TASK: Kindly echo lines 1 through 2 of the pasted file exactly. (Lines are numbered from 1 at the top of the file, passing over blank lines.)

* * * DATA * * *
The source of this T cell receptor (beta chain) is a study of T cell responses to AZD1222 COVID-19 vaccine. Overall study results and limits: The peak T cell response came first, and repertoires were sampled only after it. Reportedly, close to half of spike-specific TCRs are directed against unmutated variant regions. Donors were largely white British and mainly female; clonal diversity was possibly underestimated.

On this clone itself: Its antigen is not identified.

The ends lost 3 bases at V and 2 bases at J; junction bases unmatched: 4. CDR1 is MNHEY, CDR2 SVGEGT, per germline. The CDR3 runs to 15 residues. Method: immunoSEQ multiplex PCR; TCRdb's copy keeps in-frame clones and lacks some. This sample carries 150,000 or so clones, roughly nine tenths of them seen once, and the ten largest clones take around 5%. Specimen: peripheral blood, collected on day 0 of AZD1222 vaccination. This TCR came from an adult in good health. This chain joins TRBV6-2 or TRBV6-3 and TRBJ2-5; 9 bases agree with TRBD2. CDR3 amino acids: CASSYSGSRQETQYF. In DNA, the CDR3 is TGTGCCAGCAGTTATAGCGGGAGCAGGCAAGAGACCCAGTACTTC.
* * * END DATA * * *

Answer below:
The source of this T cell receptor (beta chain) is a study of T cell responses to AZD1222 COVID-19 vaccine. Overall study results and limits: The peak T cell response came first, and repertoires were sampled only after it. Reportedly, close to half of spike-specific TCRs are directed against unmutated variant regions. Donors were largely white British and mainly female; clonal diversity was possibly underestimated.

On this clone itself: Its antigen is not identified.